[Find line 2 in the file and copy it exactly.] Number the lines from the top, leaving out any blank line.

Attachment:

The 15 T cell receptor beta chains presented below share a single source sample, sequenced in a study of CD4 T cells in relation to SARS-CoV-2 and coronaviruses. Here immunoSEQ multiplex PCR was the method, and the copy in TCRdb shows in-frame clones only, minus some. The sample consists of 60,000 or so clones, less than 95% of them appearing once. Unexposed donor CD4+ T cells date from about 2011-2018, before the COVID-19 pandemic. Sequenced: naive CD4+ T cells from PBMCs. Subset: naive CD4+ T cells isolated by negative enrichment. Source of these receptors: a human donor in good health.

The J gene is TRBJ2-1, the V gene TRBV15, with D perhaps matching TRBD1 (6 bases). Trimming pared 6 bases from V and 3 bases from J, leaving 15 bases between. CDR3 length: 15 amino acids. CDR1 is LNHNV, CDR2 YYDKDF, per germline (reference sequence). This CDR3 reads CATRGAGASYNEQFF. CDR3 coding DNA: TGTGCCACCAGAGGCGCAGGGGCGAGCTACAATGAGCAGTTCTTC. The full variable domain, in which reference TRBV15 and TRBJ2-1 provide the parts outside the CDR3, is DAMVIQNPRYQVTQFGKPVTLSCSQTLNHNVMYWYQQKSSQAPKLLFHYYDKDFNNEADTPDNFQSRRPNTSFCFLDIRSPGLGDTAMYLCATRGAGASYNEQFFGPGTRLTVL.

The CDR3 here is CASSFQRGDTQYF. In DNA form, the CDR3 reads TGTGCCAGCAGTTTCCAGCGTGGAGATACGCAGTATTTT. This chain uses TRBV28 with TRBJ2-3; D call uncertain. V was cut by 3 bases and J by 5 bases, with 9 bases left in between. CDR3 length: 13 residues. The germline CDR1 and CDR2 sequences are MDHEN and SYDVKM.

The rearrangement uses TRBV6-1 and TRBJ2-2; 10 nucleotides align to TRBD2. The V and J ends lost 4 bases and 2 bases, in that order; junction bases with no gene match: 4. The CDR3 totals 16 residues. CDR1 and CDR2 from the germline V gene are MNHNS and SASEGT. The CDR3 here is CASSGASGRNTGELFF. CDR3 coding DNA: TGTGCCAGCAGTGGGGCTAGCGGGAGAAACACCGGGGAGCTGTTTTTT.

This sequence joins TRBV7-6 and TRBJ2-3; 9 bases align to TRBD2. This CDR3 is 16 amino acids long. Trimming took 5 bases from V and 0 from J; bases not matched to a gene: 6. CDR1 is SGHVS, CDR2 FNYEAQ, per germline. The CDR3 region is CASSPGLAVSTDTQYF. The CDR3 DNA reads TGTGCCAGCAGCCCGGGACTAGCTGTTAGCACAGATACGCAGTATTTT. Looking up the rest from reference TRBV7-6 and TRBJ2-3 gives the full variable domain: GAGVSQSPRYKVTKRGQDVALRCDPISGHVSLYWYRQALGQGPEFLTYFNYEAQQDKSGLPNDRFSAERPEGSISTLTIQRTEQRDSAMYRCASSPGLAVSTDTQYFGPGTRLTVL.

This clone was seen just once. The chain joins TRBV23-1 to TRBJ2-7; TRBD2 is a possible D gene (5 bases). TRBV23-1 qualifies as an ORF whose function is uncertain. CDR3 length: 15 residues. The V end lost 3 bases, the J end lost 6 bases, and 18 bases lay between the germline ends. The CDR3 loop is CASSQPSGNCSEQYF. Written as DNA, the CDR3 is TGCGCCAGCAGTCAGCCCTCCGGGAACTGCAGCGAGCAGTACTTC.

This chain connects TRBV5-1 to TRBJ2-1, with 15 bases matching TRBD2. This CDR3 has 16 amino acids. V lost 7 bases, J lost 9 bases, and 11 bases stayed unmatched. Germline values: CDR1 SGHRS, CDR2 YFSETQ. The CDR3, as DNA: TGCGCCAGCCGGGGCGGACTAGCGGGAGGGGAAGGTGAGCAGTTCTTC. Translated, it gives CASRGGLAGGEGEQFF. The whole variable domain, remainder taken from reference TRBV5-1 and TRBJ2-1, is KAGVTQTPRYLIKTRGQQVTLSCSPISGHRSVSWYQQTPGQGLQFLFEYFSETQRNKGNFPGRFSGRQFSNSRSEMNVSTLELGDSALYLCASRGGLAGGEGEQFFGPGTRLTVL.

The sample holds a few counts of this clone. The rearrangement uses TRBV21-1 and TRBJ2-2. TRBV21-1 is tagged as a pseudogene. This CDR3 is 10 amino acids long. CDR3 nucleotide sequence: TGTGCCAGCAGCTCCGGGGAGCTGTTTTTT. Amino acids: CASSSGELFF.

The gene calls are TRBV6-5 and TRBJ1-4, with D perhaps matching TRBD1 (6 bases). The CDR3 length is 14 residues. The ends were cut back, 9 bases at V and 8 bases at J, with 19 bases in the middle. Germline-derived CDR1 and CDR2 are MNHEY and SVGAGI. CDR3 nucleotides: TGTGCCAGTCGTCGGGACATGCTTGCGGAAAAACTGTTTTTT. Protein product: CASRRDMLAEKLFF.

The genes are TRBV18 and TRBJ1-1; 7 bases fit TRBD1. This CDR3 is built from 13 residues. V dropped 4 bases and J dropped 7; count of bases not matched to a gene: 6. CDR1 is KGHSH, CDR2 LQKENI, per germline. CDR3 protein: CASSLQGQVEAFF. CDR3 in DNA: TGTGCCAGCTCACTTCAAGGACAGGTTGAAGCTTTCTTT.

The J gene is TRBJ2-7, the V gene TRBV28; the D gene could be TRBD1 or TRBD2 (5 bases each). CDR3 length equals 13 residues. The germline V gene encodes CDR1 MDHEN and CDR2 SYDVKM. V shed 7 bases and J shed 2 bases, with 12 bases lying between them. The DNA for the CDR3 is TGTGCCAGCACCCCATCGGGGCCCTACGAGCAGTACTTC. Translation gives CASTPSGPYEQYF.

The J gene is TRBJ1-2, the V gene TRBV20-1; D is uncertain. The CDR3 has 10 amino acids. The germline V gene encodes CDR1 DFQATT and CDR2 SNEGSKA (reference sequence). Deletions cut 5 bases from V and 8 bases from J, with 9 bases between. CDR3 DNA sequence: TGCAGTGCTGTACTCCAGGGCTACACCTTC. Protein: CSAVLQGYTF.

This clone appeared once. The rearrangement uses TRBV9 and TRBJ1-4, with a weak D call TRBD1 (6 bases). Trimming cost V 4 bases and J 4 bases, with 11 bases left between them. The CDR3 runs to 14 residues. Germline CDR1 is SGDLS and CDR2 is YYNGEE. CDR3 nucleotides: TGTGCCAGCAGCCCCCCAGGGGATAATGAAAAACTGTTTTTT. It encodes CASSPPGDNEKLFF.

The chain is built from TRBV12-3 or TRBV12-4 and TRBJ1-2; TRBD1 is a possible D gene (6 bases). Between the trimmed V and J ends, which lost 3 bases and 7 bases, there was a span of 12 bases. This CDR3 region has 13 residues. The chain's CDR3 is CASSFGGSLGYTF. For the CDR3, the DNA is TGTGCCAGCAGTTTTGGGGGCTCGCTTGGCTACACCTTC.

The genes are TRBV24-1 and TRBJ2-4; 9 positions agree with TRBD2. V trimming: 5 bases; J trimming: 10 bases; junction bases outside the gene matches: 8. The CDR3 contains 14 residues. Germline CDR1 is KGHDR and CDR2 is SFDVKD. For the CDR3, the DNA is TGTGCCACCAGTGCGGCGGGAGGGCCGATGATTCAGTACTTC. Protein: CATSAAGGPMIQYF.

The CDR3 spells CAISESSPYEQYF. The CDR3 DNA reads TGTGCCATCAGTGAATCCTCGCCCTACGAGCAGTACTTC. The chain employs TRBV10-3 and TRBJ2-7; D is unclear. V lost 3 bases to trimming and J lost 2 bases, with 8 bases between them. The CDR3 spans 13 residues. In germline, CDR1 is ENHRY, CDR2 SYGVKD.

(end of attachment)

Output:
The J gene is TRBJ2-1, the V gene TRBV15, with D perhaps matching TRBD1 (6 bases). Trimming pared 6 bases from V and 3 bases from J, leaving 15 bases between. CDR3 length: 15 amino acids. CDR1 is LNHNV, CDR2 YYDKDF, per germline (reference sequence). This CDR3 reads CATRGAGASYNEQFF. CDR3 coding DNA: TGTGCCACCAGAGGCGCAGGGGCGAGCTACAATGAGCAGTTCTTC. The full variable domain, in which reference TRBV15 and TRBJ2-1 provide the parts outside the CDR3, is DAMVIQNPRYQVTQFGKPVTLSCSQTLNHNVMYWYQQKSSQAPKLLFHYYDKDFNNEADTPDNFQSRRPNTSFCFLDIRSPGLGDTAMYLCATRGAGASYNEQFFGPGTRLTVL.